Macapagal-Arroyo hailed the whole draft of proposed amendments to the Constitution. “Today you have presented a roadmap towards the fulfillment of our goals,” she said of the 51-man Consultative Commission in a Dec. 16 statement. “I commend all the members of the Consultative Commission for their patriotism, dedication, and perseverance in crafting this framework of change.”

This apparently did not sit well with Ramos, who days after that started meeting with opposition leaders.

Drilon, Guingona, and Sotto have all declined to divulge to the public the details of their meetings with Ramos. Sotto has been quoted in news reports as saying that their conversation centered on “good French wine” while Drilon has kept referring inquisitive reporters to Ramos, saying the matters they discussed are “too sensitive” for him to comment on.

Ramos is reported to have also met with other politicians close to Estrada, as well as with Aquino.

But the no-election scenario was already public knowledge a few weeks before the Consultative Commission completed its report.

At about the same time that news of the no-election proposal came out, retired Army general and former defense secretary Fortunato Abat declared “the existence of a revolutionary transition government and the formation of a transition government council to administer the affairs of government.” Ramos declared, at that time, the no-election proposal as a “monumental blunder.”

The crack deepens

Macapagal-Arroyo has called for a meeting of the ruling Lakas-Christian Muslim Democrats party which she chairs, in an effort to consolidate the party. Ramos has been invited to this meeting as Lakas-CMD’s chairman emeritus.

Meanwhile, Lakas-CMD spokesperson Heherson Alvarez has been quoted in the news as saying that there is an “emerging consensus” among the party’s members to support the holding of elections in 2007 but without cutting Macapagal-Arroyo’s term. Gabriel Claudio, presidential adviser on political affairs, said Ramos had agreed to Macapagal-Arroyo’s assertion that she would complete her term.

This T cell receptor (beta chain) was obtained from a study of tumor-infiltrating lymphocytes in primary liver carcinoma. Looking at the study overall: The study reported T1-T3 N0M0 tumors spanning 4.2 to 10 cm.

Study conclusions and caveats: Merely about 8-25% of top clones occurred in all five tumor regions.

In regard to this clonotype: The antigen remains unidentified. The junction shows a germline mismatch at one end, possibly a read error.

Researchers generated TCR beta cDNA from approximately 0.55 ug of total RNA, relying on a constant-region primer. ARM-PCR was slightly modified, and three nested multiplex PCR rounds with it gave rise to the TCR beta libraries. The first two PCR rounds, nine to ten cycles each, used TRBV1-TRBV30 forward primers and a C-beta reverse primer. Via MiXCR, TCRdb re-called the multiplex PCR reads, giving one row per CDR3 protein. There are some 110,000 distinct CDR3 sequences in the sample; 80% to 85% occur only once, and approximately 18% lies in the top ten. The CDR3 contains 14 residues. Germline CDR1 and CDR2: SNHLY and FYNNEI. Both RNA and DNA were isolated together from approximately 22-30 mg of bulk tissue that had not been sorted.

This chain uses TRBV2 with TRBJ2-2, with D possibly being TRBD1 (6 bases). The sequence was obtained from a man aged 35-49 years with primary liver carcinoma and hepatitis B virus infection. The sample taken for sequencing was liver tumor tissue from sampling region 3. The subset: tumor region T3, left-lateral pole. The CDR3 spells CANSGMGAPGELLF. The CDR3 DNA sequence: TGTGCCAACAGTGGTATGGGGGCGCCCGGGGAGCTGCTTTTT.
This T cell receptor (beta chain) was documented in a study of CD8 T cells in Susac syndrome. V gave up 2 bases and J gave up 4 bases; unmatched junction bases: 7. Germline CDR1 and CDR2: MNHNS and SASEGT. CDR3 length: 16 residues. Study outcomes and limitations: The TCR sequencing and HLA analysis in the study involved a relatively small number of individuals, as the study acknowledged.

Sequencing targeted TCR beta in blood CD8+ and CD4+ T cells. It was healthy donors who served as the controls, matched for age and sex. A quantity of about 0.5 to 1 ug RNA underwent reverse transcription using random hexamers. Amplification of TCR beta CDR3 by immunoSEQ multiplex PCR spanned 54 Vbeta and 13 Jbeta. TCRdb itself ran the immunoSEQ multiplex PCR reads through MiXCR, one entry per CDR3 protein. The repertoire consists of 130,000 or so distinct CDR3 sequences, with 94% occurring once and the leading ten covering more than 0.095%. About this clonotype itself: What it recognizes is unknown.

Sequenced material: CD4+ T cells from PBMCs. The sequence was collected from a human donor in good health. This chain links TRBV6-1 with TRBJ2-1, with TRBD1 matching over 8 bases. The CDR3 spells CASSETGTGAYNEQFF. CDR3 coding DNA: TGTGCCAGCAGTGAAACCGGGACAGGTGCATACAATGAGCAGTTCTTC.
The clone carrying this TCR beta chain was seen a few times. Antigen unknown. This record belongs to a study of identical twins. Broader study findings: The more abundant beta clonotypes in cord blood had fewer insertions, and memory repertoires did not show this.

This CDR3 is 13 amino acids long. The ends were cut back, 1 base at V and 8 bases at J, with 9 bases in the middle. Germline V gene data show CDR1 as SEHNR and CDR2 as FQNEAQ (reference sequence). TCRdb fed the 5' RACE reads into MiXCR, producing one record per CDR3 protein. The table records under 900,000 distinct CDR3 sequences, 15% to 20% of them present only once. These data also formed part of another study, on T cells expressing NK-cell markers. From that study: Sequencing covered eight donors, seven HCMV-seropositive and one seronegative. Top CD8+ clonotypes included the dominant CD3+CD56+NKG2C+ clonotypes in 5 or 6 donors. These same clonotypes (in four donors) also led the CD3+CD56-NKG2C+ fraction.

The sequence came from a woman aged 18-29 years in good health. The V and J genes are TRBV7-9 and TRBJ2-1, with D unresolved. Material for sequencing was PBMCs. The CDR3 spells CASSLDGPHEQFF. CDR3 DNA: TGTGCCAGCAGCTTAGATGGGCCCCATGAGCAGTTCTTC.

But Ramos has gone on record as insisting that Macapagal-Arroyo step down in 2007.

Macapagal-Arroyo faced impeachment complaints at the House of Representatives third quarter last year. The administration camp was able to shoot these down with the numbers of Macapagal-Arroyo’s political allies in the House.

But Macapagal-Arroyo and Ramos are equally influential on the ruling political clique, and the brewing conflict between them on the no-election issue is threatening to break up the vessel of political support that proved very beneficial to the president in the heat of last year’s political crisis.

If things proceed along their present course, things could come to a head and the vessel that Macapagal-Arroyo banked on would disintegrate. This would leave her vulnerable to the next intensification of the crisis, which has momentarily subsided but is far from resolved. Bulatlat.com